Thursday, January 29, 2009

The Value of Being Amateur

I recently wrote about professionally-produced videos and music being passed off on YouTube as amateur work and I labeled it "Promateur" creation. I also labeled it as "Inauthentic."

This morning, Seth Godin wrote that there are four ways to offer professional quality service to clients in the marketing business:

1. Hire a professional.
2. Be as good as a professional.
3. Realize that professional-quality work is not required or available and merely come close.
4. Do work that a professional wouldn't dare do, and use this as an advantage.

What Seth is talking about in number 4 is what I called an "Amfessional," and this is an exciting concept. An Amfessional is the person that is doing something that would normally be done by a professional and doing it at the professional level because he or she loves it. It's the MySpace fan site that has more friends than the Athletes own page. It's the YouTube video that is getting more views than the TV ad. In the past, Amateur Work was looked at as shoddy and second-rate. But today is the day of the Amfessional.

Because of advances in technology and the availability of professional-level production and editing tools (i.e. PhotoShop, Final Cut, DreamWeaver) the non-pro "regular guy" can now create and interact at the professional level. And now, more than ever, the mainstream audience respects and assigns value to work at this level. Watch as the model is reversed in businesses where, instead of hiring a spokesperson and trying to create a brand around them (Nike's Michael Jordan, the Snapple Lady) brands are finding individual fans that live their brand and then bringing them onboard (Microsoft's I'm a PC, Coke Zero's NCAA Fans, Jared for Subway).

Watch as Target adds more and more Mompreneur brands and hand-made boutique items on their shelves and erodes Wal-Mart's annual sales of store brands and imports. Watch as the heavy-consuming 12-17 year-old category moves from stocking their ipods with big label movies and music and creates playlists of homemade videos and songs from their friends and connections.

Corporations and Marketers right now are not giving us what we want: Authenticity. In a few more years, maybe they'll get it, but right now is a perfect time for the person in the trenches-- that is closest to the product, the brand, the experience-- to create the meaning for the product his or herself. Now is the time of the Amfessional.

Sunday, January 4, 2009

Go See Benjamin Button, Unless…

The Curious Case of Benjamin Button is a great movie to see, unless you feel like you have already seen it. Or have already seen another schmaltzy/romantic time-traveling film like it. Or if you are in the mood for something funny. Or you’re on a date. Or you’re a teenager. Or you’re really old. Or if you’ve recently lost a loved-one. Or if you get emotional over hurricane Katrina footage. Or you’re kind of sleepy. Or you have anything else to do for the next 2 hours and 45 minutes.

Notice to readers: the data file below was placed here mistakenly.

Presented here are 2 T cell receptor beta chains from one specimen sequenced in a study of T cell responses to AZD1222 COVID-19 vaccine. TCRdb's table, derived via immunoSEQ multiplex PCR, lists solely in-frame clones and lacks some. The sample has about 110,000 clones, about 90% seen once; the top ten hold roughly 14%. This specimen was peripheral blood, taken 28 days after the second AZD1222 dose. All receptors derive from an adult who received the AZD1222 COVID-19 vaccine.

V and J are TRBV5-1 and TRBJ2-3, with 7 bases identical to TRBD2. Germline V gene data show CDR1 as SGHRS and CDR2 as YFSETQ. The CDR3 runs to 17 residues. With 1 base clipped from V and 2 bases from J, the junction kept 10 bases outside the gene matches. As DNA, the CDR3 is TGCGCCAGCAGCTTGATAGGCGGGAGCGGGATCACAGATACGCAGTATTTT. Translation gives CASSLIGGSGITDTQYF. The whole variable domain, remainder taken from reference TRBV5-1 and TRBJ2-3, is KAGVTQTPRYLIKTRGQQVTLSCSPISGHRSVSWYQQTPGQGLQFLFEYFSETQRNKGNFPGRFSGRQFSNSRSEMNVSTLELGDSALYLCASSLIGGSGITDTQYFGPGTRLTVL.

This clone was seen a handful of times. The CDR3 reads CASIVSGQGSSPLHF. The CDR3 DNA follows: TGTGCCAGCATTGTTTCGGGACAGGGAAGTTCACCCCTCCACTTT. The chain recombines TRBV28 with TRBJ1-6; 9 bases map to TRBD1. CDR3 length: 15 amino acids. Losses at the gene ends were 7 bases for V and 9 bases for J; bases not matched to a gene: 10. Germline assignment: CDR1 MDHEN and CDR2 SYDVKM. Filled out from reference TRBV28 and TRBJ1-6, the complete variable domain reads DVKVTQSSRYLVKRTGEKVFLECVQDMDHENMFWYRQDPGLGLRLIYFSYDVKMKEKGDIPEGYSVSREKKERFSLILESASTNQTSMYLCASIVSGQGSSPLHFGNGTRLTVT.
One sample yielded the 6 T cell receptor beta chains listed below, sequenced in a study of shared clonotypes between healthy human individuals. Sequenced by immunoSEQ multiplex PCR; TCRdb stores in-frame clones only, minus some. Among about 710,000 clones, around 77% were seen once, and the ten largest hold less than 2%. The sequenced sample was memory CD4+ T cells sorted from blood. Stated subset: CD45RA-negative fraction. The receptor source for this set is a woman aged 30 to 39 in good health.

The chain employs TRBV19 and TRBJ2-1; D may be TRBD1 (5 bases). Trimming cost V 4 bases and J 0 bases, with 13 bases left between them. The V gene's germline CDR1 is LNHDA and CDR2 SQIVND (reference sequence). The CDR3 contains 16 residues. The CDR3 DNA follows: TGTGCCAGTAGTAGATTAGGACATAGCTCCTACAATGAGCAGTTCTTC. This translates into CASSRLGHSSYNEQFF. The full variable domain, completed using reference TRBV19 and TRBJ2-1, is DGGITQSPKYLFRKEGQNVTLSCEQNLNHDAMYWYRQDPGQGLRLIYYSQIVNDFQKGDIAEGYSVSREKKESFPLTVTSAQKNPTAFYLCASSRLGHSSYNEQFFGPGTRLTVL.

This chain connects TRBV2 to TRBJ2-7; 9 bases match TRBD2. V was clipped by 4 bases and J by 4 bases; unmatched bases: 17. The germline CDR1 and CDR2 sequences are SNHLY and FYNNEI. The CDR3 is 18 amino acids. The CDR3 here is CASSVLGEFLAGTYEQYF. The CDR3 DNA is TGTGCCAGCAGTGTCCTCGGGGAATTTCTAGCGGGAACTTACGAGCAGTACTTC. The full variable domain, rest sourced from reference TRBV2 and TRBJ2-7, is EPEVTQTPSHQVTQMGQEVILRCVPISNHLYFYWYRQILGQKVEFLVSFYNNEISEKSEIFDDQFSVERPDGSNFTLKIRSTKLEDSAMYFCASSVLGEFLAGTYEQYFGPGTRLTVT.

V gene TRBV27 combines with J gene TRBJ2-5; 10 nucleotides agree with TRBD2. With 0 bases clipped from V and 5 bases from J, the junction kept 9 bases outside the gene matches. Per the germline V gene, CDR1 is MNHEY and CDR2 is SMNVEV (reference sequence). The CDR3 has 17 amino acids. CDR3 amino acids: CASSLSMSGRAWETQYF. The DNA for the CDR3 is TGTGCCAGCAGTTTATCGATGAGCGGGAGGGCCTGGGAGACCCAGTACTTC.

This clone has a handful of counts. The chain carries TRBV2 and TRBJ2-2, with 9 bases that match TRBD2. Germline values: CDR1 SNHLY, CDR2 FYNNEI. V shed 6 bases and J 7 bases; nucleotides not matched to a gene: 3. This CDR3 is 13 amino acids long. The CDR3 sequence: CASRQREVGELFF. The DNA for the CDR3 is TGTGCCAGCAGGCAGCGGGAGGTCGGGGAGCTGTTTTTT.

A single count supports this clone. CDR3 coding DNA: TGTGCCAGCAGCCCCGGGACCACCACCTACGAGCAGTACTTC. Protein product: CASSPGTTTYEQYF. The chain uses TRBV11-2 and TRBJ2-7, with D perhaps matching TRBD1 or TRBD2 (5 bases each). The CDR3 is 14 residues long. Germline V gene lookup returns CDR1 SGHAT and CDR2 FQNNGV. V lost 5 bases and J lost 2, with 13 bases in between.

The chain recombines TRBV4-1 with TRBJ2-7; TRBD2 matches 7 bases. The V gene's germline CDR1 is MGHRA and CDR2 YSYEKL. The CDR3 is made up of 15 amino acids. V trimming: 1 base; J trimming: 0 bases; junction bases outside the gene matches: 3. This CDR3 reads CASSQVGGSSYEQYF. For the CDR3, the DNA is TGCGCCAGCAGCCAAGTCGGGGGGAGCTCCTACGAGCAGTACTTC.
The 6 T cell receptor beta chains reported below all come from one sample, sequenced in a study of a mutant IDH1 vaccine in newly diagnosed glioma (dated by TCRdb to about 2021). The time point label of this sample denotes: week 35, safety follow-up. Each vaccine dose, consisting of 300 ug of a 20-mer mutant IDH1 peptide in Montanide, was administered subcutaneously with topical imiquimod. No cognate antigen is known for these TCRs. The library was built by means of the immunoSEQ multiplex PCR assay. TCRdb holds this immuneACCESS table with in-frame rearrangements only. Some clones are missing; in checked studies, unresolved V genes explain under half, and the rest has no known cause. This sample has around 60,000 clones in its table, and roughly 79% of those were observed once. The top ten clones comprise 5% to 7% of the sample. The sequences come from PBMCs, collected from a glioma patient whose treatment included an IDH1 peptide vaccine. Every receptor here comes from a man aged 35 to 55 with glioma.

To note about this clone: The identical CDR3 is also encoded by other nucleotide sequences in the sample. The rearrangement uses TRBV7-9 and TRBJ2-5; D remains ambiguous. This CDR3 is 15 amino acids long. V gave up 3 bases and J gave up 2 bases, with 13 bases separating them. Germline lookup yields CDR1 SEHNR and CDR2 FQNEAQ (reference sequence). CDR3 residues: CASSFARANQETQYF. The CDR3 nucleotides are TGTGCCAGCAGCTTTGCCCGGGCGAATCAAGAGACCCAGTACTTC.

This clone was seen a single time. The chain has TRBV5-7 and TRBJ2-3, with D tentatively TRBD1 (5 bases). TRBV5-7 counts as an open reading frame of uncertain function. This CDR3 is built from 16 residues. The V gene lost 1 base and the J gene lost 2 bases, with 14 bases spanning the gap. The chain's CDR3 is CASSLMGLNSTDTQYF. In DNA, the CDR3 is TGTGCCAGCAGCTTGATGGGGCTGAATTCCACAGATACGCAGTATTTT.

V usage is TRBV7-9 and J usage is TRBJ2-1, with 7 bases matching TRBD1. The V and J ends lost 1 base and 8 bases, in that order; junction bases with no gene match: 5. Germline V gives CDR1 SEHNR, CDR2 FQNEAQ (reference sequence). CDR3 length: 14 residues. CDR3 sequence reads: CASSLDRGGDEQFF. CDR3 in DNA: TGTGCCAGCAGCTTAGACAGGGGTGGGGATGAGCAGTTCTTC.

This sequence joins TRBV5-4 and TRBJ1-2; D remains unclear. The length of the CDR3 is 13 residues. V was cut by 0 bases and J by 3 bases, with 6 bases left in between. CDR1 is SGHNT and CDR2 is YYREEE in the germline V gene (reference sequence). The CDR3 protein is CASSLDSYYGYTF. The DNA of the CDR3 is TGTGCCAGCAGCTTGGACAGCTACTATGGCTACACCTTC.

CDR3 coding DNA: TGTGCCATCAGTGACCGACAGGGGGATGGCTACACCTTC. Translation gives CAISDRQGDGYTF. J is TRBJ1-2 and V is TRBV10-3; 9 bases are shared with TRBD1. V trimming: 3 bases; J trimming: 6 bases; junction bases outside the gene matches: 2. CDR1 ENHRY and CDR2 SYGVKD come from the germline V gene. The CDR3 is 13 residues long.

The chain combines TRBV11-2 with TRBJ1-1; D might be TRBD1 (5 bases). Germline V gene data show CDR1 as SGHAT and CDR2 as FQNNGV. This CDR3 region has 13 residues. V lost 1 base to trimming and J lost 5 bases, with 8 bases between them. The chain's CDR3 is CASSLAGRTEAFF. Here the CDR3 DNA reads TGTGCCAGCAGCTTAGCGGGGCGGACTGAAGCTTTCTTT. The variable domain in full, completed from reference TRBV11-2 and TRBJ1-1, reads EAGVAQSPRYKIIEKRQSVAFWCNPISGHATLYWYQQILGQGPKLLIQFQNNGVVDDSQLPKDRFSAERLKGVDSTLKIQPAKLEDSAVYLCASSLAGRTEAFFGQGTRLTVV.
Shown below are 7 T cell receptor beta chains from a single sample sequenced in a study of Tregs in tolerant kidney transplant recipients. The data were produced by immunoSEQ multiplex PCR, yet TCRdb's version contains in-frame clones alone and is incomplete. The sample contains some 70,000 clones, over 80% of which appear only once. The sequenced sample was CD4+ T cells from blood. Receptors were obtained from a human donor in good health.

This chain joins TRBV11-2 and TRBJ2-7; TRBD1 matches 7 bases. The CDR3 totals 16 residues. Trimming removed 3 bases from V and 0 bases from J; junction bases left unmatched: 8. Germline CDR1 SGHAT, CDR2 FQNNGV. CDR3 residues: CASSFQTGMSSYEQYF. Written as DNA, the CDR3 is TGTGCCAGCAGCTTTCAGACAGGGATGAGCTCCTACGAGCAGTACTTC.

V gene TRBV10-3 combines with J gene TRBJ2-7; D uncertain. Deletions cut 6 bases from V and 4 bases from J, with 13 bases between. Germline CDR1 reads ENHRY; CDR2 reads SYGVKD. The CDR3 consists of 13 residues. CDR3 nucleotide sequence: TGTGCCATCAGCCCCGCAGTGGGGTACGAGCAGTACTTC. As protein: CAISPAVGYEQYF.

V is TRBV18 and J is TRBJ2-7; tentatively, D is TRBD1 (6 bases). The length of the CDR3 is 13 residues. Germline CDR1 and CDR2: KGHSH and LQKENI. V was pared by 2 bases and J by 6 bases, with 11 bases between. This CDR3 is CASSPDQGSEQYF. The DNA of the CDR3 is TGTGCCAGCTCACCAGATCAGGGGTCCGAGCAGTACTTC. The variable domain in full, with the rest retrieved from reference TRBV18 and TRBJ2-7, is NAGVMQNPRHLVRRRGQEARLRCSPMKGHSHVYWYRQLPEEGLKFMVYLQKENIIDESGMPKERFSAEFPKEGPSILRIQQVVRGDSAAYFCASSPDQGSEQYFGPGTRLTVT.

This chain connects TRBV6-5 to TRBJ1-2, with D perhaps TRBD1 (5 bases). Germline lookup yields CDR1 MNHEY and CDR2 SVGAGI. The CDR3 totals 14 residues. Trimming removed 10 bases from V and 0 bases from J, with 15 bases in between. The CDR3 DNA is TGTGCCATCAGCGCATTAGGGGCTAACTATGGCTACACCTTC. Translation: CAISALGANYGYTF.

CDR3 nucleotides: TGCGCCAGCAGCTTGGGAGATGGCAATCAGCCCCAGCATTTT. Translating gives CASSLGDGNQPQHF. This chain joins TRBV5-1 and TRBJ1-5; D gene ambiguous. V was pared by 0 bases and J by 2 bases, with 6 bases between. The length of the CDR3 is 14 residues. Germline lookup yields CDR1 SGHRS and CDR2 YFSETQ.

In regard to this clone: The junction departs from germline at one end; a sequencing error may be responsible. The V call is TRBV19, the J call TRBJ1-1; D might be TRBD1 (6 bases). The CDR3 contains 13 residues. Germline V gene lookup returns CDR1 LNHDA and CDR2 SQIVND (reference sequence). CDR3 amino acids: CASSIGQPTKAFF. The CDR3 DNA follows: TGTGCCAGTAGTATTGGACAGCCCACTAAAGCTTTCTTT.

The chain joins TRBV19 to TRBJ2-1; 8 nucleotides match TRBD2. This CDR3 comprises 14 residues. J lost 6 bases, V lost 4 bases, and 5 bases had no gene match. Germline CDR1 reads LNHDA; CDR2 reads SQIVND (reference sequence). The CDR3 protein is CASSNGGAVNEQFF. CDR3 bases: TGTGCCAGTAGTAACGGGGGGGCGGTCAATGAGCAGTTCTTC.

I’m not saying I didn’t like it, because I did, I’m just saying that it is not a great movie for everyone to see. Disclaimer Moment: I am a marketer, not a movie critic; for a professional’s opinion, go here. IMO, the demographic for this movie is Middle-Aged Women. You know, the same people that loved The Notebook, The Lake House, or The Bridges of Madison County.

If you’re the kind of person that loves going to movies with the intent to cry through the whole second half, then this is a great movie for you. Or if you like the idea of seeing Cate Blanchett age before your eyes. Or if you love hummingbirds. Or if you are in the Somewhere in Time Fan Club. Or if you believe Brad Pitt is an Oscar-worthy actor.

Now, I’m not ruling out Brad and Cate for Oscars for this one, in fact, they’ll probably get Oscars for it the same way Charlize got one for Monster and Nicole Kidman for The Hours. We all know that getting ugly gets the Academy’s attention. I’m just saying I’ve seen better movies come out this year and I’ve definitely seen better film adaptations of books.

F. Scott Fitzgerald’s 24-page original story is here and it is a great story in its own right. However, besides the title and the lead character’s name, it has little in common with Fincher’s film. My wife says it borrows heavily from the 2003 novel The Time Traveler’s Wife by Audrey Niffenegger. I haven’t read it, so you’ll have to take her word for it. Or, if you don’t feel like reading it, you could just wait a few month’s and see it in theaters. I just read that Brad Pitt’s production company has picked up the title, which is set to release later this year. I, for one, won’t be going to see it. Unless I decide I’m in the mood for another romantic time travel film.

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